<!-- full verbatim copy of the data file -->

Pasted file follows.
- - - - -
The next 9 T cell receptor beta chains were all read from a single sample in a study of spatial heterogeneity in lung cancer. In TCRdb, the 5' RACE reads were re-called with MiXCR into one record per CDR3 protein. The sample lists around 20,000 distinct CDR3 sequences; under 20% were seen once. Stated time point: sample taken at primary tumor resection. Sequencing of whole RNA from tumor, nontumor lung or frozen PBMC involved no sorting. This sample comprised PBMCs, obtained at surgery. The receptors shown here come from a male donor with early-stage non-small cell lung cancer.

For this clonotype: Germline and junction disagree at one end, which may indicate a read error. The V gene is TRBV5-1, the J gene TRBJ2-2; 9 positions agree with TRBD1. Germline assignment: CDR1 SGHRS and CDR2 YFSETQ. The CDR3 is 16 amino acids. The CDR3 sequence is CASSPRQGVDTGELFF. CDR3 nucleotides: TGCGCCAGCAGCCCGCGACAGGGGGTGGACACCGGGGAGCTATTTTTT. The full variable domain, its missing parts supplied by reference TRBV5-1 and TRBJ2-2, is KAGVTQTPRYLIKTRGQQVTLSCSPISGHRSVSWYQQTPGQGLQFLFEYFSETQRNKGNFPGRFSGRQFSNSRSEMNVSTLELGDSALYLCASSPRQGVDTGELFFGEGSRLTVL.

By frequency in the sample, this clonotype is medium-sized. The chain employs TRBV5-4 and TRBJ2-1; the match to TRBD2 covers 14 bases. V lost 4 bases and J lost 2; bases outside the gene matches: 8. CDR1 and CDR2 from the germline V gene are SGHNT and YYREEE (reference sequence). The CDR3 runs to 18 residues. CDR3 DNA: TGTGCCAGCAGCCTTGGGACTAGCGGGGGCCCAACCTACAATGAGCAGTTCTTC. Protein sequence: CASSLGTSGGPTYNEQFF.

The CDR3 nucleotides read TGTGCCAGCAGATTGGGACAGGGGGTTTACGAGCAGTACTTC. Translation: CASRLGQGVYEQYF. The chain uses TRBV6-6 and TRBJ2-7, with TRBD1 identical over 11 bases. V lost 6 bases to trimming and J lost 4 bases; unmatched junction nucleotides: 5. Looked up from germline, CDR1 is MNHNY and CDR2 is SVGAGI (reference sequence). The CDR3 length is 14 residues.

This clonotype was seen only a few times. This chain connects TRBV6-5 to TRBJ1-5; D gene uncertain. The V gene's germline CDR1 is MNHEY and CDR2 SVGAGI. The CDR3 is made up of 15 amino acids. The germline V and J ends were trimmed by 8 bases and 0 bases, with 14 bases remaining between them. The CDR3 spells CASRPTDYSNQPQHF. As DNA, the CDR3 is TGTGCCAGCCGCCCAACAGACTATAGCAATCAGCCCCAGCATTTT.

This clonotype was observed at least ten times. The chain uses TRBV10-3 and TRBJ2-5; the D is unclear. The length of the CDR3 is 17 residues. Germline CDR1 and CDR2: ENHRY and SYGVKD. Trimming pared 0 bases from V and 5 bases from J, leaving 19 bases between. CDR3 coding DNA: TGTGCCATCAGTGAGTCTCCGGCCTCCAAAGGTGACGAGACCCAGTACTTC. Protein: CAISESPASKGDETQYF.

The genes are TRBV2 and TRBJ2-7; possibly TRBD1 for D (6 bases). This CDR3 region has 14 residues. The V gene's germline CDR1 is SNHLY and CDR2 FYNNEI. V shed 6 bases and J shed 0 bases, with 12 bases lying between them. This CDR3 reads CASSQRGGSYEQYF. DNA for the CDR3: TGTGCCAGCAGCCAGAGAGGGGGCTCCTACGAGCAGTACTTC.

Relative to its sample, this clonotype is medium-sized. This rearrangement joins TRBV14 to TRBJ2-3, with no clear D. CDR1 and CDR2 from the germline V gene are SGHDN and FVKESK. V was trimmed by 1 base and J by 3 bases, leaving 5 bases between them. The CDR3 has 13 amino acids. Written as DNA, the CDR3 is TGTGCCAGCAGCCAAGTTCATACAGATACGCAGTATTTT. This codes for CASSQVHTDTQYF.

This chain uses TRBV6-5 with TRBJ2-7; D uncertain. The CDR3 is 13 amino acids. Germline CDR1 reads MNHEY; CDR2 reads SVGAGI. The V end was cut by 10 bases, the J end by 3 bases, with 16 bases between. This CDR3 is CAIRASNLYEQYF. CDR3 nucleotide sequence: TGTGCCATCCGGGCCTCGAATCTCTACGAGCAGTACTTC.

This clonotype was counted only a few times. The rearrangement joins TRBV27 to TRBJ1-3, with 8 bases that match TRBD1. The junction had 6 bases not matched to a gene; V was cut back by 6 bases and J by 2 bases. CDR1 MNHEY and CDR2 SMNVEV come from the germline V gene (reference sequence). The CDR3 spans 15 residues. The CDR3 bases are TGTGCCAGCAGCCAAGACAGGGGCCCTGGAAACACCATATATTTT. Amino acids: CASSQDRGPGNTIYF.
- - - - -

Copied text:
The next 9 T cell receptor beta chains were all read from a single sample in a study of spatial heterogeneity in lung cancer. In TCRdb, the 5' RACE reads were re-called with MiXCR into one record per CDR3 protein. The sample lists around 20,000 distinct CDR3 sequences; under 20% were seen once. Stated time point: sample taken at primary tumor resection. Sequencing of whole RNA from tumor, nontumor lung or frozen PBMC involved no sorting. This sample comprised PBMCs, obtained at surgery. The receptors shown here come from a male donor with early-stage non-small cell lung cancer.

For this clonotype: Germline and junction disagree at one end, which may indicate a read error. The V gene is TRBV5-1, the J gene TRBJ2-2; 9 positions agree with TRBD1. Germline assignment: CDR1 SGHRS and CDR2 YFSETQ. The CDR3 is 16 amino acids. The CDR3 sequence is CASSPRQGVDTGELFF. CDR3 nucleotides: TGCGCCAGCAGCCCGCGACAGGGGGTGGACACCGGGGAGCTATTTTTT. The full variable domain, its missing parts supplied by reference TRBV5-1 and TRBJ2-2, is KAGVTQTPRYLIKTRGQQVTLSCSPISGHRSVSWYQQTPGQGLQFLFEYFSETQRNKGNFPGRFSGRQFSNSRSEMNVSTLELGDSALYLCASSPRQGVDTGELFFGEGSRLTVL.

By frequency in the sample, this clonotype is medium-sized. The chain employs TRBV5-4 and TRBJ2-1; the match to TRBD2 covers 14 bases. V lost 4 bases and J lost 2; bases outside the gene matches: 8. CDR1 and CDR2 from the germline V gene are SGHNT and YYREEE (reference sequence). The CDR3 runs to 18 residues. CDR3 DNA: TGTGCCAGCAGCCTTGGGACTAGCGGGGGCCCAACCTACAATGAGCAGTTCTTC. Protein sequence: CASSLGTSGGPTYNEQFF.

The CDR3 nucleotides read TGTGCCAGCAGATTGGGACAGGGGGTTTACGAGCAGTACTTC. Translation: CASRLGQGVYEQYF. The chain uses TRBV6-6 and TRBJ2-7, with TRBD1 identical over 11 bases. V lost 6 bases to trimming and J lost 4 bases; unmatched junction nucleotides: 5. Looked up from germline, CDR1 is MNHNY and CDR2 is SVGAGI (reference sequence). The CDR3 length is 14 residues.

This clonotype was seen only a few times. This chain connects TRBV6-5 to TRBJ1-5; D gene uncertain. The V gene's germline CDR1 is MNHEY and CDR2 SVGAGI. The CDR3 is made up of 15 amino acids. The germline V and J ends were trimmed by 8 bases and 0 bases, with 14 bases remaining between them. The CDR3 spells CASRPTDYSNQPQHF. As DNA, the CDR3 is TGTGCCAGCCGCCCAACAGACTATAGCAATCAGCCCCAGCATTTT.

This clonotype was observed at least ten times. The chain uses TRBV10-3 and TRBJ2-5; the D is unclear. The length of the CDR3 is 17 residues. Germline CDR1 and CDR2: ENHRY and SYGVKD. Trimming pared 0 bases from V and 5 bases from J, leaving 19 bases between. CDR3 coding DNA: TGTGCCATCAGTGAGTCTCCGGCCTCCAAAGGTGACGAGACCCAGTACTTC. Protein: CAISESPASKGDETQYF.

The genes are TRBV2 and TRBJ2-7; possibly TRBD1 for D (6 bases). This CDR3 region has 14 residues. The V gene's germline CDR1 is SNHLY and CDR2 FYNNEI. V shed 6 bases and J shed 0 bases, with 12 bases lying between them. This CDR3 reads CASSQRGGSYEQYF. DNA for the CDR3: TGTGCCAGCAGCCAGAGAGGGGGCTCCTACGAGCAGTACTTC.

Relative to its sample, this clonotype is medium-sized. This rearrangement joins TRBV14 to TRBJ2-3, with no clear D. CDR1 and CDR2 from the germline V gene are SGHDN and FVKESK. V was trimmed by 1 base and J by 3 bases, leaving 5 bases between them. The CDR3 has 13 amino acids. Written as DNA, the CDR3 is TGTGCCAGCAGCCAAGTTCATACAGATACGCAGTATTTT. This codes for CASSQVHTDTQYF.

This chain uses TRBV6-5 with TRBJ2-7; D uncertain. The CDR3 is 13 amino acids. Germline CDR1 reads MNHEY; CDR2 reads SVGAGI. The V end was cut by 10 bases, the J end by 3 bases, with 16 bases between. This CDR3 is CAIRASNLYEQYF. CDR3 nucleotide sequence: TGTGCCATCCGGGCCTCGAATCTCTACGAGCAGTACTTC.

This clonotype was counted only a few times. The rearrangement joins TRBV27 to TRBJ1-3, with 8 bases that match TRBD1. The junction had 6 bases not matched to a gene; V was cut back by 6 bases and J by 2 bases. CDR1 MNHEY and CDR2 SMNVEV come from the germline V gene (reference sequence). The CDR3 spans 15 residues. The CDR3 bases are TGTGCCAGCAGCCAAGACAGGGGCCCTGGAAACACCATATATTTT. Amino acids: CASSQDRGPGNTIYF.